COCKTALES | SM burrows deeper, sets takeover of Atlas mine from Ramos

Alfredo Ramos, seated at rightmost. File photograph means BUSINESS

The family of taipan Henry Sy is set to formally take over the struggling Atlas Mining from the Ramos family by the first quarter next year.

According to regulatory disclosures, SM Investments Corp. will subscribe to 90 percent of the new shares to be issued by Atlas Consolidated Mining and Development Corp.,  with the family of Atlas chairman Alfredo Ramos of the National Book Store fame contending themselves to subscribing to just 10 percent of the new capital issuance.

In addition, SMIC has opted to acquire 96 percent of the 1:1 warrants to be issued also by the country's largest copper mining company to refinance Atlas' bank debts and shareholders advances into a subordinated loan with warrants.

To accommodate the expected fresh capital, Atlas will vote to increase its present P3 billion capitalization to P8.5 billion during a special shareholders' meeting on February 21.

Despite the impending takeover, Atlas said there was no plan to merge the company with any other group.

Ramos, now 72, first gained entry into the Atlas board in 1989 after a bitter takeover attempt against the then ruling Anscor/San Miguel Group, which finally ceded management control to him in 2001.

Ramos and his family owns slightly over 30 percent of Atlas.

SMIC on record owns slightly less, at 29.33 percent.

However, SMIC this year lent almost P6 billion to Atlas for the additional working capital of its subsidiary and traditional cash cow, Carmen Copper Corp.

The loan is payable in five years at 5 percent annual interest, subject to annual re-pricing.

Including SMIC's, the mining company owes over P30 billion in bonds and bank loans.
From P22.95 high in the first quarter of 2015, the Atlas share price steadily went downhill as the commodity boom turned into a bust, ending Friday, with commodity prices starting to rebound again, at P5 a piece.

Atlas said it had narrowed down its loss to P470 million in the last quarter from P1.3 billion in end-September 2015, thanks to higher production and the recovering metal prices.

It also scaled back capital expenditures for its Cebu mine and laid off 551 personnel, about 15 percent of its workforce.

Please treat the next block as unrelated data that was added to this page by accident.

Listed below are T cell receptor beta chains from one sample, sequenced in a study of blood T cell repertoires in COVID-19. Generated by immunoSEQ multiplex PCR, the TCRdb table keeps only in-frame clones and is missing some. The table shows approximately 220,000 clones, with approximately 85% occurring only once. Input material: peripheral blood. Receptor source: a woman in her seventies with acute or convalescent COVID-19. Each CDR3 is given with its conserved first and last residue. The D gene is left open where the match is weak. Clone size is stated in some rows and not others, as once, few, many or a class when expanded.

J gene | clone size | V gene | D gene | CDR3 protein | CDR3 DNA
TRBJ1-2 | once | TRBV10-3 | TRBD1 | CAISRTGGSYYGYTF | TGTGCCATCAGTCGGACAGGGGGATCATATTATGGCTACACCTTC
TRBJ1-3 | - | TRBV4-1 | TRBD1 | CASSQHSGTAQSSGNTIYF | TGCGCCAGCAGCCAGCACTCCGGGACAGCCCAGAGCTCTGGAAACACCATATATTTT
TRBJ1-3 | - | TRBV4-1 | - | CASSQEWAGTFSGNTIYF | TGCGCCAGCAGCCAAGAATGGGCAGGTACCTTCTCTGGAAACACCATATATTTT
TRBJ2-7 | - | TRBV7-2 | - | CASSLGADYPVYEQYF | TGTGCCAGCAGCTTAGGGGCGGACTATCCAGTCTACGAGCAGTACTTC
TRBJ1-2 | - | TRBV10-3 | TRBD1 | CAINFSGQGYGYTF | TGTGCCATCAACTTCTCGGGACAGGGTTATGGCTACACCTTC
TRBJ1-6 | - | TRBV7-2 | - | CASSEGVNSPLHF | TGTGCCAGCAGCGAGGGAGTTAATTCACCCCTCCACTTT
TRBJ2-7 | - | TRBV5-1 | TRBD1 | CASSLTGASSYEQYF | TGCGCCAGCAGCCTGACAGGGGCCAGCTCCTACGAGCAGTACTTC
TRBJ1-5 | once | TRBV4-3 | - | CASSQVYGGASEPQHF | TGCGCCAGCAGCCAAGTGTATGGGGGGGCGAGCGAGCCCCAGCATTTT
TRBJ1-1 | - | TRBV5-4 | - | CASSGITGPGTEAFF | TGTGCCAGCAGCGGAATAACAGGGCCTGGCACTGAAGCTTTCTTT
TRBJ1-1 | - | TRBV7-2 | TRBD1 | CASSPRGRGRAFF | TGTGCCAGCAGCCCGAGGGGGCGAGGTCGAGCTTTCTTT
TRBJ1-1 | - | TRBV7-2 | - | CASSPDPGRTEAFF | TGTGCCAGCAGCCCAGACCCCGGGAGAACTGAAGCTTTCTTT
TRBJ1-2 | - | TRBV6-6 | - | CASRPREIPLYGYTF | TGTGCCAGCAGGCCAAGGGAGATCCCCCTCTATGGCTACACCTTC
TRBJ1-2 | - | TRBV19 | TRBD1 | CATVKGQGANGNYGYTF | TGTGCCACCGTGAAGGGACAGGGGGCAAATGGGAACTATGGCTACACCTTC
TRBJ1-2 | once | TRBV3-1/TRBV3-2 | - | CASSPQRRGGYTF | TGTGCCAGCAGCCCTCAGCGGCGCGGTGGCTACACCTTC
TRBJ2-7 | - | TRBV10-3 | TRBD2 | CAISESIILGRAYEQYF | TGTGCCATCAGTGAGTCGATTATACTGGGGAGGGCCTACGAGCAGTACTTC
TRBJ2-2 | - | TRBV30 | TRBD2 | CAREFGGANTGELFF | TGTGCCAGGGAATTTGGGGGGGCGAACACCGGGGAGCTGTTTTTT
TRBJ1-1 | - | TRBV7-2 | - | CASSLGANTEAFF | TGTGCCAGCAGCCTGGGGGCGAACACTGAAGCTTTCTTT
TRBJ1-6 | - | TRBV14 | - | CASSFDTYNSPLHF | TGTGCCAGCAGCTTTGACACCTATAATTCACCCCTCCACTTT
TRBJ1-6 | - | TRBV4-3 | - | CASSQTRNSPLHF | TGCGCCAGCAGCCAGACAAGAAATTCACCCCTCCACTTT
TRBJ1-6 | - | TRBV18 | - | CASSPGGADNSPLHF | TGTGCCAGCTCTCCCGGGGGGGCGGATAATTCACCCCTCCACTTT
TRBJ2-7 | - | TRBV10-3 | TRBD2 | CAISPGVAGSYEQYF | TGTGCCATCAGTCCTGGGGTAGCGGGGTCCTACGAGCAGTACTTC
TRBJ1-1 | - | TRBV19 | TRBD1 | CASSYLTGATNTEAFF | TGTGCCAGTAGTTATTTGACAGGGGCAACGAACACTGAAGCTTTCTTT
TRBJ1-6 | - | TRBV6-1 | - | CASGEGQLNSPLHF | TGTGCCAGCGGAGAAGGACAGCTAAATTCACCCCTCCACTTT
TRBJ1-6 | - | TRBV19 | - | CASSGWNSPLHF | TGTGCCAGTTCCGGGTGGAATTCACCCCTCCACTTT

The Atlas management, led by Ramos' son Adrian as president, also had to endure pay cuts, with the combined salaries of Adrian and four senior executives shrinking this year to P16.8 million, excluding bonuses, from P24.9 million in 2014.

Per diem for board directors for every meeting is a token P10,000.

And in a sign as to who actually controls the purse, Atlas earlier this year moved out of the Pioneer St. building of the Ramos family in Mandaluyong and transferred to the Sy-owned Five E-com Center beside the Mall of Asia.

Green Archer shoots down Olympic claim
The Olympic Village chain of sporting goods stores, represented by La Sallite and ex-Green Archer Juanito "Jay" Gervasio, has foiled an attempt by the International Olympic Committee to desist from using the Olympic Village name.

The trademark office has ruled that the local store chain, in business since 1994, is not a copycat as claimed by the international sports association, since the word Olympic has already become a generic term.

In addition, Gervasio was wise enough to use a name font and logo different from those used by the Olympics body.

Malacañang's hidden tanks
President Duterte may not be a full-time resident of Bahay Pangarap but that does not mean Malacañang stops being a  24-7, de facto hotel restaurant.

To give you a scale of how much cooking is needed in the Palace, the kitchen staff has just requisitioned for seventy, 50-kilo tanks of liquefied petroleum gas for the first quarter of 2017 alone.

That means Malacañang uses 280 big LPG tanks in a year. That's over 23 tanks in a month.

Heard through the grapevine
Just in case you're wondering why media and ad executive Babe Romualdez was featured in yesterday's issue of Philippine Star hosting a welcome dinner for the new American ambassador along with a clutch of Cabinet secretaries and top businessmen, it is because Romualdez has finally accepted the offer to become the country's next ambassador to Washington.

What is even interesting is that no less than PNoy-era Foreign Secretary Albert del Rosario supposedly urged Romualdez to grab the once-in-a-lifetime opportunity, before someone else lobbies you-know-who for the plum assignment.